Synergies and a strengthened geographical footprint – just another day in the ever-consolidating North American cannabis industry.
That’s what investors are looking at with today’s announcement that Massachusetts-based Curaleaf is to acquire Oregon’s Cura Partners, owners of the Select brand of cannabis products, for 1.27 billion Canadian dollars ($949 million) – one of the largest deals announced so far in the industry.
“We’ve known that consolidation was coming, and it’s here,” Louis Han, director of deal flow at Oakland-based Arcview Group, told Investor Intelligence.
“While many cannabis startups aim to be acquired by more traditional brands, the Curaleaf-Cura merger stands out in a line of M&A activity in the space that shows that cannabis companies are sophisticated players in their own right.”
East Coast giant Curaleaf will add Select’s West Coast dominating footprint to form a company with:
- A presence in 15 states.
- Pro-forma 2018 revenue of more than $200 million.
- Solid vertical infrastructure and a strong distribution network, which provide retail and wholesale heft.
Curaleaf will issue 95.6 million subordinated voting shares, giving Cura a roughly 16% stake in the company.
“The all-stock transaction structure will enable Curaleaf to preserve financial flexibility to pursue additional M&A and other strategic opportunities,” the company said in a news release.
Select will benefit from expansion into the eastern part of the country as well as cost savings from buying biomass from Curaleaf rather than from existing third parties, Russell Stanley, analyst at Beacon Securities, said in a note.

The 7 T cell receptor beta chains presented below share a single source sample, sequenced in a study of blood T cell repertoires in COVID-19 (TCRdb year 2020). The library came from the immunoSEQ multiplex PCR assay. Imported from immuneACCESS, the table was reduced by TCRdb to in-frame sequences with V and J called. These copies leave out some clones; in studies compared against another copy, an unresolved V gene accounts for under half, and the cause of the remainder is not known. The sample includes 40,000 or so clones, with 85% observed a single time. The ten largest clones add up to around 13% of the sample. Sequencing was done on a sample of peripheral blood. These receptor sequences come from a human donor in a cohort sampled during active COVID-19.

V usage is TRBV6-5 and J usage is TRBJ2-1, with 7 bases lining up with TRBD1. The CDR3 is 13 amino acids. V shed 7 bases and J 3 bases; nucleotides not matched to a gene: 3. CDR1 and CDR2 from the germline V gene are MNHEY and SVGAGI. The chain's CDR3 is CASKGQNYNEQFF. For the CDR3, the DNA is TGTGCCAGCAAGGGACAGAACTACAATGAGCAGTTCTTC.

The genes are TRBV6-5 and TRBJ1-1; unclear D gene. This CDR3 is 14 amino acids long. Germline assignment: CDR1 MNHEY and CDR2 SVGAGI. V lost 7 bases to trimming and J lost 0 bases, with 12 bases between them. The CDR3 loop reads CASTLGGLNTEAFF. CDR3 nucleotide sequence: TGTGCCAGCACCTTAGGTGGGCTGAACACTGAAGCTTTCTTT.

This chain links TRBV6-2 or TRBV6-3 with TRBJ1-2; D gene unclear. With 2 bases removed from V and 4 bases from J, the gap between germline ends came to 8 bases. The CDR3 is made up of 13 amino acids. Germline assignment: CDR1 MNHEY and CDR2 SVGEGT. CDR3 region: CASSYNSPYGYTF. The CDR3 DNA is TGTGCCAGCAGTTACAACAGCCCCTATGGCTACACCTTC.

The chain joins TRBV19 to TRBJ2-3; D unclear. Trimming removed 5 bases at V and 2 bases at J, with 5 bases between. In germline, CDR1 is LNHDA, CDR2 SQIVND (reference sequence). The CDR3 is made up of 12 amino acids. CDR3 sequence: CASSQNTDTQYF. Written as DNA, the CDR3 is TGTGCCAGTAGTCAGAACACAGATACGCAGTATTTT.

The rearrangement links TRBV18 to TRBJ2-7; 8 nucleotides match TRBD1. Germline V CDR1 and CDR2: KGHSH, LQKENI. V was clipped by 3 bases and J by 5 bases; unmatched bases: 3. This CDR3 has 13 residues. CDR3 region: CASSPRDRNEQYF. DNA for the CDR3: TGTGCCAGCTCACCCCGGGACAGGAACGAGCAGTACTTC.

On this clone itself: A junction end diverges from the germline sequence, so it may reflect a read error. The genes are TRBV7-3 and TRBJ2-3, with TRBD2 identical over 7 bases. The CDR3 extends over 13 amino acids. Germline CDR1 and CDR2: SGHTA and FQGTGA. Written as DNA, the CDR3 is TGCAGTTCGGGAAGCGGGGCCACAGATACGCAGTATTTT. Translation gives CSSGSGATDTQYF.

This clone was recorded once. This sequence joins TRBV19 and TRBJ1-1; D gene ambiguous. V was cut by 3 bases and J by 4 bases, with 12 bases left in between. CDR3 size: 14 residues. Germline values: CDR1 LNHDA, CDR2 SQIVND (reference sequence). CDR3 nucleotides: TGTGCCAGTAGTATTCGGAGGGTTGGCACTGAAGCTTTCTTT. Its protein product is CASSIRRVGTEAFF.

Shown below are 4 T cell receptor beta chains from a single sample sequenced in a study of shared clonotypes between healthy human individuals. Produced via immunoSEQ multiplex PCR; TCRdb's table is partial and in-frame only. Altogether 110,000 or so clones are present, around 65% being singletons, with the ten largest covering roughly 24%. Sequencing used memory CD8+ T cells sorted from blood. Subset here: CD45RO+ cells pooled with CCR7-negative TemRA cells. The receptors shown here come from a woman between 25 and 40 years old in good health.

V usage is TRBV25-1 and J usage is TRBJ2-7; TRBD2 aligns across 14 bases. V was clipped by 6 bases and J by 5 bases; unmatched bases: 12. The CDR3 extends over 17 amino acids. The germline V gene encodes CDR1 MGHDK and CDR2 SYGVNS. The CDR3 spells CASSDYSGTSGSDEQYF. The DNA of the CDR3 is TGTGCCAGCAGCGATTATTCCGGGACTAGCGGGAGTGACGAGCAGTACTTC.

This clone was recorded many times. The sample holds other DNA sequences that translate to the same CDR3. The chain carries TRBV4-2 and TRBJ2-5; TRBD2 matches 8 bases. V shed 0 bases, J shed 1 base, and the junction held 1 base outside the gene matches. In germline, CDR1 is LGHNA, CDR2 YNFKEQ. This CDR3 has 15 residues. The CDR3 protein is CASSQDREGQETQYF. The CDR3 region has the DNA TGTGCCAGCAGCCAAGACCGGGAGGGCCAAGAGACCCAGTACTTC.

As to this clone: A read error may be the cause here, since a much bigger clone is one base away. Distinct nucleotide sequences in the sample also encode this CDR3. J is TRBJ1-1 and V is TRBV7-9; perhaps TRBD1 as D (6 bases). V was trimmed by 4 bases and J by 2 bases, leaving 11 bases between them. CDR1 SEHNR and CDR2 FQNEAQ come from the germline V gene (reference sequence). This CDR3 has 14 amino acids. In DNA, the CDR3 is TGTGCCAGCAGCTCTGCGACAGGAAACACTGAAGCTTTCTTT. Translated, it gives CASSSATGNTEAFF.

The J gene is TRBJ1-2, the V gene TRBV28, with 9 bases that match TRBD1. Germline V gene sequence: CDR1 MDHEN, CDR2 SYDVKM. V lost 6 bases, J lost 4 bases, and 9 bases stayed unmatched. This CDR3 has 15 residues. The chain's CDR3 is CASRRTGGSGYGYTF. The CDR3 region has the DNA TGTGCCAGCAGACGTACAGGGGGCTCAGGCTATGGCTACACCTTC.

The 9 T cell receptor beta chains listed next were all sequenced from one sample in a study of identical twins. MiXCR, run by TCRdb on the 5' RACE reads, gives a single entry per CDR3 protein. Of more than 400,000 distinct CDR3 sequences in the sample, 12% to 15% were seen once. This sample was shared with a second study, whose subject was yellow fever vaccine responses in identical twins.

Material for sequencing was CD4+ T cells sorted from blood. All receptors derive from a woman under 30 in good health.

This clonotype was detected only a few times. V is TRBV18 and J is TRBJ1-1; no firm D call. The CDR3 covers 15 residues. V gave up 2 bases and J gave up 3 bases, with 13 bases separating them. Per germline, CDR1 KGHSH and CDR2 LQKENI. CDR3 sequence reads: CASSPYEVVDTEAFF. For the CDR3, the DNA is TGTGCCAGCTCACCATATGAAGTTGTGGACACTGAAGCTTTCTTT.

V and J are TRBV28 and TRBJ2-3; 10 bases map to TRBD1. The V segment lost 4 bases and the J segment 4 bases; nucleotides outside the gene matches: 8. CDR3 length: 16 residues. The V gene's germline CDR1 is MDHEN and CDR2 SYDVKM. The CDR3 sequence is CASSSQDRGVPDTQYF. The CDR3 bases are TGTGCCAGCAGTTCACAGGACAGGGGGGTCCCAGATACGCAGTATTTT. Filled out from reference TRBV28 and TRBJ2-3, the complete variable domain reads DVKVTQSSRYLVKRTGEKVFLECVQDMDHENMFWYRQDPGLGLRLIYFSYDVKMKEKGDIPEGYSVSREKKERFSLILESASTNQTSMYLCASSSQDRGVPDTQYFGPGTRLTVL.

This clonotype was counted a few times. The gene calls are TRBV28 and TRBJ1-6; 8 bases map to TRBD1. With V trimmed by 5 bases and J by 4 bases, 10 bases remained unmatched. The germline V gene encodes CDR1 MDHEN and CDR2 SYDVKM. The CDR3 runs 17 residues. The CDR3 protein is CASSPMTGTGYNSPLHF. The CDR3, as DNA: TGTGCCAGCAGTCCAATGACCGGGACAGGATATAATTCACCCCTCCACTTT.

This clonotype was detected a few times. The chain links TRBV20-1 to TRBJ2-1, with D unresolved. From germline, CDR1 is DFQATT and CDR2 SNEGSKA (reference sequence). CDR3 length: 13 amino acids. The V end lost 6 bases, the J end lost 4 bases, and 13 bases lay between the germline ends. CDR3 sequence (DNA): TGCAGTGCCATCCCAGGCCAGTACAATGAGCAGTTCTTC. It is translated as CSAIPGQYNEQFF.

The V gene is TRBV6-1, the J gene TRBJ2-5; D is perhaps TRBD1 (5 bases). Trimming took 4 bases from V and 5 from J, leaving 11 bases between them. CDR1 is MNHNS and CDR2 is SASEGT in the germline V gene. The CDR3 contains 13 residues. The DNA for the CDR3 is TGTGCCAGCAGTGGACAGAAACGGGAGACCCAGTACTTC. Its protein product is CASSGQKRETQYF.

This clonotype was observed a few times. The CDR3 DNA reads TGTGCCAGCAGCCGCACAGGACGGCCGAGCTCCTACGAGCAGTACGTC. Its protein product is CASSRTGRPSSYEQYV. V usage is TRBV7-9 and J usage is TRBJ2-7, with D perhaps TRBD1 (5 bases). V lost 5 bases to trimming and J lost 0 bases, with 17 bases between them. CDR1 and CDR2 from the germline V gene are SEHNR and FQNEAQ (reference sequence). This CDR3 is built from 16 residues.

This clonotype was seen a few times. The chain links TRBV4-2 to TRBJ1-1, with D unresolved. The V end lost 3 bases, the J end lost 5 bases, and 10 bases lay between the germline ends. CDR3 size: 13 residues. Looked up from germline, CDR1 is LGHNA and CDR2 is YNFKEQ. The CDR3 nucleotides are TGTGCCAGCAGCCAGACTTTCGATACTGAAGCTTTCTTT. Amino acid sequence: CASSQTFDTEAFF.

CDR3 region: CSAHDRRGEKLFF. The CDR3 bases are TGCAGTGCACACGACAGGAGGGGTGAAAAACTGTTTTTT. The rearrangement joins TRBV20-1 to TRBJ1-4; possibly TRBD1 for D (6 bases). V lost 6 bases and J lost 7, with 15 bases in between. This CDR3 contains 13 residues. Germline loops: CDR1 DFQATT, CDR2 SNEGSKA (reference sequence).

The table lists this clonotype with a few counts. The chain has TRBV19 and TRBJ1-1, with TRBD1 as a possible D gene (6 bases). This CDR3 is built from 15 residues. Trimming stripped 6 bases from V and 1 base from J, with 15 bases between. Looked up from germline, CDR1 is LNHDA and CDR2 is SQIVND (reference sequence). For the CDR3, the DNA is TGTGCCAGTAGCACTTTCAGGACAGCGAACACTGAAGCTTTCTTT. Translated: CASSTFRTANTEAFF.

Beacon Securities kept its stock recommendation for Curaleaf at “buy” following news of the deal but increased its 12-month stock target to CA$23 from CA$21.
Competing with Canada
The move fits in with other large deals recently announced in the industry and follows the increasing trend of consolidation.
“We saw the Canopy-Acreage deal two weeks ago, and probably Cresco-Origin House is the one that is most closely paralleled to this,” Michael Freeman, equities researcher at Toronto-based Paradigm Securities told Investor Intelligence.
“These large MSOs (multistate operators) like Curaleaf can build out their presence in the country and populate their dispensaries with the best products.”
Curaleaf has been steadily moving westward, as well.
In February, Curaleaf acquired Californian cultivator and dispensary operator Eureka for $30.5 million. In March, it acquired a similar company, Acres Cannabis, in Nevada for $70 million.
“They have the balance sheet and the strength in their stock price to do this,” Freeman at Paradigm said.
The next question may be whether Curaleaf and similar U.S.-based MSOs can compete with the giants in Canada now making inroads into the country.
“Curaleaf (and similar) is going to be given a run for its money by the Canadian behemoths like Canopy and Aurora,” Freeman added.
For now, the deal is another example of cannabis companies joining forces for mutual benefit rather than hitching their interests to big players in established industries like beverages and tobacco.
Global liquor giant Constellation Brands, for example, injected a record-breaking CA$5 billion into Canopy Growth last summer.
Toronto-based cannabis group Cronos closed a CA$2.4 billion investment from tobacco giant Altria during first quarter 2019.